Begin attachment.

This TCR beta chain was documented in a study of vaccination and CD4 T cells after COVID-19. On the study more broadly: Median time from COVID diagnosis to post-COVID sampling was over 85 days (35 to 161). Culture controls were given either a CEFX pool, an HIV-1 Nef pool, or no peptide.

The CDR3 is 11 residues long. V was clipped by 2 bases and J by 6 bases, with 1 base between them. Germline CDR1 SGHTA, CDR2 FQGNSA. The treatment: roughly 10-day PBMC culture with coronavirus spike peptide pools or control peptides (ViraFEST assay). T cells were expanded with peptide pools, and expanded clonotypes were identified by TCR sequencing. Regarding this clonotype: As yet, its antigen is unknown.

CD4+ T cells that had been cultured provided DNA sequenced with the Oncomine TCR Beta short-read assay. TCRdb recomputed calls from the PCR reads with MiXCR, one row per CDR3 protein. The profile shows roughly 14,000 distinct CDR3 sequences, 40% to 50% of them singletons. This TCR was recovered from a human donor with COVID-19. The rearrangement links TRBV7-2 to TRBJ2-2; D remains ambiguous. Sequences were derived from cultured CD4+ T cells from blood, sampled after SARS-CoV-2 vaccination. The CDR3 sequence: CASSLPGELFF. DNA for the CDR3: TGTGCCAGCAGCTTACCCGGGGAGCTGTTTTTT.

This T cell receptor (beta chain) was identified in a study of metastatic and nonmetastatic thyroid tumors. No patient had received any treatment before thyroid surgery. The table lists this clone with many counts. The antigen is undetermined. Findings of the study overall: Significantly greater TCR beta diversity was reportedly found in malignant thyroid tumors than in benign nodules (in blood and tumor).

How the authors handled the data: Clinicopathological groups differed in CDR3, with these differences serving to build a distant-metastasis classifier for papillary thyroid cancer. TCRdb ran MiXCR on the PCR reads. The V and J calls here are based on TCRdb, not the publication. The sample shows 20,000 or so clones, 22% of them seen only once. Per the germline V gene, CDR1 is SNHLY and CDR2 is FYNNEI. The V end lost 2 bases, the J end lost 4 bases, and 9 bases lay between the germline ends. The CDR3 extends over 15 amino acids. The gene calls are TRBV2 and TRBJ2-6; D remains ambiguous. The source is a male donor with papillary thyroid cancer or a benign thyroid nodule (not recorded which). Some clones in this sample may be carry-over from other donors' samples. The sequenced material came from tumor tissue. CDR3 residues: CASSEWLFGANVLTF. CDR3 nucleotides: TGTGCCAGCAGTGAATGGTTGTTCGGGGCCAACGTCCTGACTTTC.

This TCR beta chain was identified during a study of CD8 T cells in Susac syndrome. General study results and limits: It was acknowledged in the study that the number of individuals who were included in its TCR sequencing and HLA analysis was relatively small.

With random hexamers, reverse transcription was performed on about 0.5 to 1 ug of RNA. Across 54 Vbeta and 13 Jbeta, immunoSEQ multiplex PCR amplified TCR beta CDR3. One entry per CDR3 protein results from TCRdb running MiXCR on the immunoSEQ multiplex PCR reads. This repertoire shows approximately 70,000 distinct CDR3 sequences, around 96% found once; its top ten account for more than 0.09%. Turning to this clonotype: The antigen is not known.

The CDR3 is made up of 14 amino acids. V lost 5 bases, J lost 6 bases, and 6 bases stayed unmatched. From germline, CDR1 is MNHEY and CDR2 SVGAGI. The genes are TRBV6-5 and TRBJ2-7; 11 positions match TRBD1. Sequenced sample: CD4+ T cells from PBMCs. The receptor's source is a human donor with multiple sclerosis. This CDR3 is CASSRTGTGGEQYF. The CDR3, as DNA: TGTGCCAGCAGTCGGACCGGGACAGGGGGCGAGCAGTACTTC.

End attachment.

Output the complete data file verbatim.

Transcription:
This TCR beta chain was documented in a study of vaccination and CD4 T cells after COVID-19. On the study more broadly: Median time from COVID diagnosis to post-COVID sampling was over 85 days (35 to 161). Culture controls were given either a CEFX pool, an HIV-1 Nef pool, or no peptide.

The CDR3 is 11 residues long. V was clipped by 2 bases and J by 6 bases, with 1 base between them. Germline CDR1 SGHTA, CDR2 FQGNSA. The treatment: roughly 10-day PBMC culture with coronavirus spike peptide pools or control peptides (ViraFEST assay). T cells were expanded with peptide pools, and expanded clonotypes were identified by TCR sequencing. Regarding this clonotype: As yet, its antigen is unknown.

CD4+ T cells that had been cultured provided DNA sequenced with the Oncomine TCR Beta short-read assay. TCRdb recomputed calls from the PCR reads with MiXCR, one row per CDR3 protein. The profile shows roughly 14,000 distinct CDR3 sequences, 40% to 50% of them singletons. This TCR was recovered from a human donor with COVID-19. The rearrangement links TRBV7-2 to TRBJ2-2; D remains ambiguous. Sequences were derived from cultured CD4+ T cells from blood, sampled after SARS-CoV-2 vaccination. The CDR3 sequence: CASSLPGELFF. DNA for the CDR3: TGTGCCAGCAGCTTACCCGGGGAGCTGTTTTTT.

This T cell receptor (beta chain) was identified in a study of metastatic and nonmetastatic thyroid tumors. No patient had received any treatment before thyroid surgery. The table lists this clone with many counts. The antigen is undetermined. Findings of the study overall: Significantly greater TCR beta diversity was reportedly found in malignant thyroid tumors than in benign nodules (in blood and tumor).

How the authors handled the data: Clinicopathological groups differed in CDR3, with these differences serving to build a distant-metastasis classifier for papillary thyroid cancer. TCRdb ran MiXCR on the PCR reads. The V and J calls here are based on TCRdb, not the publication. The sample shows 20,000 or so clones, 22% of them seen only once. Per the germline V gene, CDR1 is SNHLY and CDR2 is FYNNEI. The V end lost 2 bases, the J end lost 4 bases, and 9 bases lay between the germline ends. The CDR3 extends over 15 amino acids. The gene calls are TRBV2 and TRBJ2-6; D remains ambiguous. The source is a male donor with papillary thyroid cancer or a benign thyroid nodule (not recorded which). Some clones in this sample may be carry-over from other donors' samples. The sequenced material came from tumor tissue. CDR3 residues: CASSEWLFGANVLTF. CDR3 nucleotides: TGTGCCAGCAGTGAATGGTTGTTCGGGGCCAACGTCCTGACTTTC.

This TCR beta chain was identified during a study of CD8 T cells in Susac syndrome. General study results and limits: It was acknowledged in the study that the number of individuals who were included in its TCR sequencing and HLA analysis was relatively small.

With random hexamers, reverse transcription was performed on about 0.5 to 1 ug of RNA. Across 54 Vbeta and 13 Jbeta, immunoSEQ multiplex PCR amplified TCR beta CDR3. One entry per CDR3 protein results from TCRdb running MiXCR on the immunoSEQ multiplex PCR reads. This repertoire shows approximately 70,000 distinct CDR3 sequences, around 96% found once; its top ten account for more than 0.09%. Turning to this clonotype: The antigen is not known.

The CDR3 is made up of 14 amino acids. V lost 5 bases, J lost 6 bases, and 6 bases stayed unmatched. From germline, CDR1 is MNHEY and CDR2 SVGAGI. The genes are TRBV6-5 and TRBJ2-7; 11 positions match TRBD1. Sequenced sample: CD4+ T cells from PBMCs. The receptor's source is a human donor with multiple sclerosis. This CDR3 is CASSRTGTGGEQYF. The CDR3, as DNA: TGTGCCAGCAGTCGGACCGGGACAGGGGGCGAGCAGTACTTC.